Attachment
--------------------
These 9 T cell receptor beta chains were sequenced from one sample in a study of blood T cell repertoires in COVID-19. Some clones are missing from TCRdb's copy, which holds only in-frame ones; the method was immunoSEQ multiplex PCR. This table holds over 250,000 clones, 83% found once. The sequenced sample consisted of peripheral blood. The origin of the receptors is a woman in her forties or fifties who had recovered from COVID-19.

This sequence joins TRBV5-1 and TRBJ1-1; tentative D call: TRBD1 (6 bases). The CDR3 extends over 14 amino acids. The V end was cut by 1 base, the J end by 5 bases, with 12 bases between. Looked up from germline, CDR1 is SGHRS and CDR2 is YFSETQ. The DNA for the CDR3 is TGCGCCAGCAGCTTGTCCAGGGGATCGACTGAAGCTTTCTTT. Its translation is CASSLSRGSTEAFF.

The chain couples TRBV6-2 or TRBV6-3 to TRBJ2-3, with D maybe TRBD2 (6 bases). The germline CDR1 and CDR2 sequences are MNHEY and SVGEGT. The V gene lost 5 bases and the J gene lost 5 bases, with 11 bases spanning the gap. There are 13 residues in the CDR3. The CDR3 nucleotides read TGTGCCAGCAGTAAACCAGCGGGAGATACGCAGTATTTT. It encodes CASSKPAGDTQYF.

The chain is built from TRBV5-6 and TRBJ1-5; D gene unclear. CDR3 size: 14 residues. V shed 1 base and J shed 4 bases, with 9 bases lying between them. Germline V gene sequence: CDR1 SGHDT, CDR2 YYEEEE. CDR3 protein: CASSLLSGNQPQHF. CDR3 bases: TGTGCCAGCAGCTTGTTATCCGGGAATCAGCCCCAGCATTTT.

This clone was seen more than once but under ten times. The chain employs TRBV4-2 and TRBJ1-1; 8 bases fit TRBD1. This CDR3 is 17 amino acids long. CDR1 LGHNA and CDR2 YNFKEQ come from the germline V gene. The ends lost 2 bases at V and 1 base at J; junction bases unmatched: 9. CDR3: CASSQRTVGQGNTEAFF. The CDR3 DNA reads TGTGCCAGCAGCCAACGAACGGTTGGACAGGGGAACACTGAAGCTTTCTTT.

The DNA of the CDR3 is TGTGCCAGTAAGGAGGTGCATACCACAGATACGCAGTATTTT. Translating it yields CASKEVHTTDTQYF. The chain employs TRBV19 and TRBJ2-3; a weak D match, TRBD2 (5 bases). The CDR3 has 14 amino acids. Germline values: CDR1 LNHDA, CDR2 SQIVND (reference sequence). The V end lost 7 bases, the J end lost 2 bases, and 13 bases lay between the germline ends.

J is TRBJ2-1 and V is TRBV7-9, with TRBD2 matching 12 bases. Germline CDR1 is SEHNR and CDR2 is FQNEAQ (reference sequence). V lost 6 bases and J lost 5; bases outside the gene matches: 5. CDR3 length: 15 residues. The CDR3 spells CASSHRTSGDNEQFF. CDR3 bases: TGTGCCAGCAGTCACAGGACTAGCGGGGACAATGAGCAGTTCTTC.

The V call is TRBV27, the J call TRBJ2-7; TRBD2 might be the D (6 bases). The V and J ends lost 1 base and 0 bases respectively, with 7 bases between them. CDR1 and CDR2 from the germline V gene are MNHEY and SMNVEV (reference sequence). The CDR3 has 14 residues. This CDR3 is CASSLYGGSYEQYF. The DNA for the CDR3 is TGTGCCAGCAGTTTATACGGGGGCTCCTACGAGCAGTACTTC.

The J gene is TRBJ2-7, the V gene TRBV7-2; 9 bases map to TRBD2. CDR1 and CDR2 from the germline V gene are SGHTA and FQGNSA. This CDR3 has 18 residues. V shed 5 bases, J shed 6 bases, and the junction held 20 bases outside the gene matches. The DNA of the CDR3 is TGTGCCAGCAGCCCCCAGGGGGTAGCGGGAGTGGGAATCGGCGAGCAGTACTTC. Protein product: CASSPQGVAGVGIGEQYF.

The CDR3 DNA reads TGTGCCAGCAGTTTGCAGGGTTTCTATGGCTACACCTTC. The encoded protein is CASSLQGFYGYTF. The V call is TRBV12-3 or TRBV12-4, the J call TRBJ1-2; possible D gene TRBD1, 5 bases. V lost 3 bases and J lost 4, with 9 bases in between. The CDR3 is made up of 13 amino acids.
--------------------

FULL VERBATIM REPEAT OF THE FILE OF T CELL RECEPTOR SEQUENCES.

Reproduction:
These 9 T cell receptor beta chains were sequenced from one sample in a study of blood T cell repertoires in COVID-19. Some clones are missing from TCRdb's copy, which holds only in-frame ones; the method was immunoSEQ multiplex PCR. This table holds over 250,000 clones, 83% found once. The sequenced sample consisted of peripheral blood. The origin of the receptors is a woman in her forties or fifties who had recovered from COVID-19.

This sequence joins TRBV5-1 and TRBJ1-1; tentative D call: TRBD1 (6 bases). The CDR3 extends over 14 amino acids. The V end was cut by 1 base, the J end by 5 bases, with 12 bases between. Looked up from germline, CDR1 is SGHRS and CDR2 is YFSETQ. The DNA for the CDR3 is TGCGCCAGCAGCTTGTCCAGGGGATCGACTGAAGCTTTCTTT. Its translation is CASSLSRGSTEAFF.

The chain couples TRBV6-2 or TRBV6-3 to TRBJ2-3, with D maybe TRBD2 (6 bases). The germline CDR1 and CDR2 sequences are MNHEY and SVGEGT. The V gene lost 5 bases and the J gene lost 5 bases, with 11 bases spanning the gap. There are 13 residues in the CDR3. The CDR3 nucleotides read TGTGCCAGCAGTAAACCAGCGGGAGATACGCAGTATTTT. It encodes CASSKPAGDTQYF.

The chain is built from TRBV5-6 and TRBJ1-5; D gene unclear. CDR3 size: 14 residues. V shed 1 base and J shed 4 bases, with 9 bases lying between them. Germline V gene sequence: CDR1 SGHDT, CDR2 YYEEEE. CDR3 protein: CASSLLSGNQPQHF. CDR3 bases: TGTGCCAGCAGCTTGTTATCCGGGAATCAGCCCCAGCATTTT.

This clone was seen more than once but under ten times. The chain employs TRBV4-2 and TRBJ1-1; 8 bases fit TRBD1. This CDR3 is 17 amino acids long. CDR1 LGHNA and CDR2 YNFKEQ come from the germline V gene. The ends lost 2 bases at V and 1 base at J; junction bases unmatched: 9. CDR3: CASSQRTVGQGNTEAFF. The CDR3 DNA reads TGTGCCAGCAGCCAACGAACGGTTGGACAGGGGAACACTGAAGCTTTCTTT.

The DNA of the CDR3 is TGTGCCAGTAAGGAGGTGCATACCACAGATACGCAGTATTTT. Translating it yields CASKEVHTTDTQYF. The chain employs TRBV19 and TRBJ2-3; a weak D match, TRBD2 (5 bases). The CDR3 has 14 amino acids. Germline values: CDR1 LNHDA, CDR2 SQIVND (reference sequence). The V end lost 7 bases, the J end lost 2 bases, and 13 bases lay between the germline ends.

J is TRBJ2-1 and V is TRBV7-9, with TRBD2 matching 12 bases. Germline CDR1 is SEHNR and CDR2 is FQNEAQ (reference sequence). V lost 6 bases and J lost 5; bases outside the gene matches: 5. CDR3 length: 15 residues. The CDR3 spells CASSHRTSGDNEQFF. CDR3 bases: TGTGCCAGCAGTCACAGGACTAGCGGGGACAATGAGCAGTTCTTC.

The V call is TRBV27, the J call TRBJ2-7; TRBD2 might be the D (6 bases). The V and J ends lost 1 base and 0 bases respectively, with 7 bases between them. CDR1 and CDR2 from the germline V gene are MNHEY and SMNVEV (reference sequence). The CDR3 has 14 residues. This CDR3 is CASSLYGGSYEQYF. The DNA for the CDR3 is TGTGCCAGCAGTTTATACGGGGGCTCCTACGAGCAGTACTTC.

The J gene is TRBJ2-7, the V gene TRBV7-2; 9 bases map to TRBD2. CDR1 and CDR2 from the germline V gene are SGHTA and FQGNSA. This CDR3 has 18 residues. V shed 5 bases, J shed 6 bases, and the junction held 20 bases outside the gene matches. The DNA of the CDR3 is TGTGCCAGCAGCCCCCAGGGGGTAGCGGGAGTGGGAATCGGCGAGCAGTACTTC. Protein product: CASSPQGVAGVGIGEQYF.

The CDR3 DNA reads TGTGCCAGCAGTTTGCAGGGTTTCTATGGCTACACCTTC. The encoded protein is CASSLQGFYGYTF. The V call is TRBV12-3 or TRBV12-4, the J call TRBJ1-2; possible D gene TRBD1, 5 bases. V lost 3 bases and J lost 4, with 9 bases in between. The CDR3 is made up of 13 amino acids.